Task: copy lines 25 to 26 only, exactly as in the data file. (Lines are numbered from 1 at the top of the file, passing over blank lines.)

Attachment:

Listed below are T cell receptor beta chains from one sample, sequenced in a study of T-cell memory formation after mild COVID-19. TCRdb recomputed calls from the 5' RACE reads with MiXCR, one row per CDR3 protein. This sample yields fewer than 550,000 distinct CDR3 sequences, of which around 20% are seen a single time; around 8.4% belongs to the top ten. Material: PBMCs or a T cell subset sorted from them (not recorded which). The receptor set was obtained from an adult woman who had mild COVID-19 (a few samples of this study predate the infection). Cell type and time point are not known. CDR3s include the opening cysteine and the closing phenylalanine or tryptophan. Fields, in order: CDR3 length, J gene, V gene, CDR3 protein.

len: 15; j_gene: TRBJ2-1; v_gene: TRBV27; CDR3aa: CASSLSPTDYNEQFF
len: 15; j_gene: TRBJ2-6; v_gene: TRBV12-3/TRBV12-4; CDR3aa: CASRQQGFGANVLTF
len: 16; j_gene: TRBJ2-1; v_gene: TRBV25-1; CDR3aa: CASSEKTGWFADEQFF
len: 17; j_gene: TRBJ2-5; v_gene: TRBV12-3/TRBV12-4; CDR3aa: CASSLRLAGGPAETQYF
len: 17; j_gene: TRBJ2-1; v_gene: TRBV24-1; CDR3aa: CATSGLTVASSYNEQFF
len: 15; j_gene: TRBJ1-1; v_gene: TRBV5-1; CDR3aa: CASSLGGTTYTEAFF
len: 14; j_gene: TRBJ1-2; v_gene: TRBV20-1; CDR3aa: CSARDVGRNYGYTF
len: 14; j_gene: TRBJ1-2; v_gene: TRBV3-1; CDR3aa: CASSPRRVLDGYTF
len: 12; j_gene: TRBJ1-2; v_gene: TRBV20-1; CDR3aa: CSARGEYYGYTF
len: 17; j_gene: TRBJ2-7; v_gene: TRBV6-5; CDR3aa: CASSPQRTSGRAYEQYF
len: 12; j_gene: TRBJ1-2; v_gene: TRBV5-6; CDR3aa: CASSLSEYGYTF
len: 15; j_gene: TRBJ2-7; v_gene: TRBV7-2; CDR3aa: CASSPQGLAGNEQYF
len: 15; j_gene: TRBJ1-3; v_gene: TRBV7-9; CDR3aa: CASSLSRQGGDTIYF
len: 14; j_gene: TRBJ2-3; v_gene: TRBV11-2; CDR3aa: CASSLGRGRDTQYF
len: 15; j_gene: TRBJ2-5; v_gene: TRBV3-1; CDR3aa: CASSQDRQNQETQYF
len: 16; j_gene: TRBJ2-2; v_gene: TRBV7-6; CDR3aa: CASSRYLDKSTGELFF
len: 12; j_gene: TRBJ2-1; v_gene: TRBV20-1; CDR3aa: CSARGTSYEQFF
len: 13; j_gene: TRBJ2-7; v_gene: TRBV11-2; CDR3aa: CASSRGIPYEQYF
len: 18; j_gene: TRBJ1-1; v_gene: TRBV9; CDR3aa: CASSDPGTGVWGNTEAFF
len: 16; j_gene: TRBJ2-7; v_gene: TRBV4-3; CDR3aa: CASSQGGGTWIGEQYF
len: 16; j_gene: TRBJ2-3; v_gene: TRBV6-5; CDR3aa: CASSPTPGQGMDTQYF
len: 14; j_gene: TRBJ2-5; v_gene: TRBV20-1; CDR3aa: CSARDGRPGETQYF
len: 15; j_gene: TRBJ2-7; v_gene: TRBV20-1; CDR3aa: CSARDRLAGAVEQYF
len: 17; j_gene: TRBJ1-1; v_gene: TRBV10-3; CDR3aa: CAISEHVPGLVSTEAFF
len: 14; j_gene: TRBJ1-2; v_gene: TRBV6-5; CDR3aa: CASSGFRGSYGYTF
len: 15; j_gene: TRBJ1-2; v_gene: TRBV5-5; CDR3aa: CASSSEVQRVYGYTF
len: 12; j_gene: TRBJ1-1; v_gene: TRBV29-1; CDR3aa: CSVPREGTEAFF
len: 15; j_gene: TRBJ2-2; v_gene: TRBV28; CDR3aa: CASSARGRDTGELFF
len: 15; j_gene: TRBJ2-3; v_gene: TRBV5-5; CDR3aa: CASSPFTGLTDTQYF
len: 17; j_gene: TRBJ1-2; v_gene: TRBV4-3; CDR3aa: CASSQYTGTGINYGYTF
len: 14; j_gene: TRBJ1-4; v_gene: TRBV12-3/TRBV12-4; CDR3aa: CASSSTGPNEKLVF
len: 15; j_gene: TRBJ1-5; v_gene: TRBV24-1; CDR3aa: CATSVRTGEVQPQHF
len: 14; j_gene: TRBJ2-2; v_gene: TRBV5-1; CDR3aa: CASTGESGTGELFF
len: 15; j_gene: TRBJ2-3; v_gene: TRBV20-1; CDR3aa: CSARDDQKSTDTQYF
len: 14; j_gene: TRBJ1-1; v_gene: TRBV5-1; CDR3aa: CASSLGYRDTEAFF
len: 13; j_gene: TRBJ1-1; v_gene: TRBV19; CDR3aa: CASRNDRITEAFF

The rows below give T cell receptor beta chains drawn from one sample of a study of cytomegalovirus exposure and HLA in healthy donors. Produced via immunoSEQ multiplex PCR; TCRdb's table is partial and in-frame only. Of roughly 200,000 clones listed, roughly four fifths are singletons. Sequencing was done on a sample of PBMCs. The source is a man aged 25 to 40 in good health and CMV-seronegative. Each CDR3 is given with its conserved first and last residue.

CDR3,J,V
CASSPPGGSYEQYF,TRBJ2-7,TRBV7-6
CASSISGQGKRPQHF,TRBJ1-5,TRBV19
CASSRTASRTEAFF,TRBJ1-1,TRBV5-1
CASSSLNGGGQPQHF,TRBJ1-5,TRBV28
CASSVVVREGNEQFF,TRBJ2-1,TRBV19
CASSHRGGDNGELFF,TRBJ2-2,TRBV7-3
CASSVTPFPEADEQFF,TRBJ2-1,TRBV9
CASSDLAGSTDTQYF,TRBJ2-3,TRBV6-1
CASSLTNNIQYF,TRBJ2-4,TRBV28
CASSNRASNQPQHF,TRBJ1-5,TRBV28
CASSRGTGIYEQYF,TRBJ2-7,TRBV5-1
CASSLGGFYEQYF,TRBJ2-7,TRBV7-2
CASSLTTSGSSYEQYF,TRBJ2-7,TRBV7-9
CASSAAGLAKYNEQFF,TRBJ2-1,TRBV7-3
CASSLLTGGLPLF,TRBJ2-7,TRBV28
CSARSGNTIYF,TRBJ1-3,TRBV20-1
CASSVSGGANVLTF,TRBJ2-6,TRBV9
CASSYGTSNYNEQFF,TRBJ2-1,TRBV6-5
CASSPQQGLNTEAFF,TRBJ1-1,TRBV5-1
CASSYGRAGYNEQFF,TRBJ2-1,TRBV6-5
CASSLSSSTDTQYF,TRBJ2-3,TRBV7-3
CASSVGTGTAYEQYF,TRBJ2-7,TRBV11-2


len: 17; j_gene: TRBJ1-1; v_gene: TRBV10-3; CDR3aa: CAISEHVPGLVSTEAFF
len: 14; j_gene: TRBJ1-2; v_gene: TRBV6-5; CDR3aa: CASSGFRGSYGYTF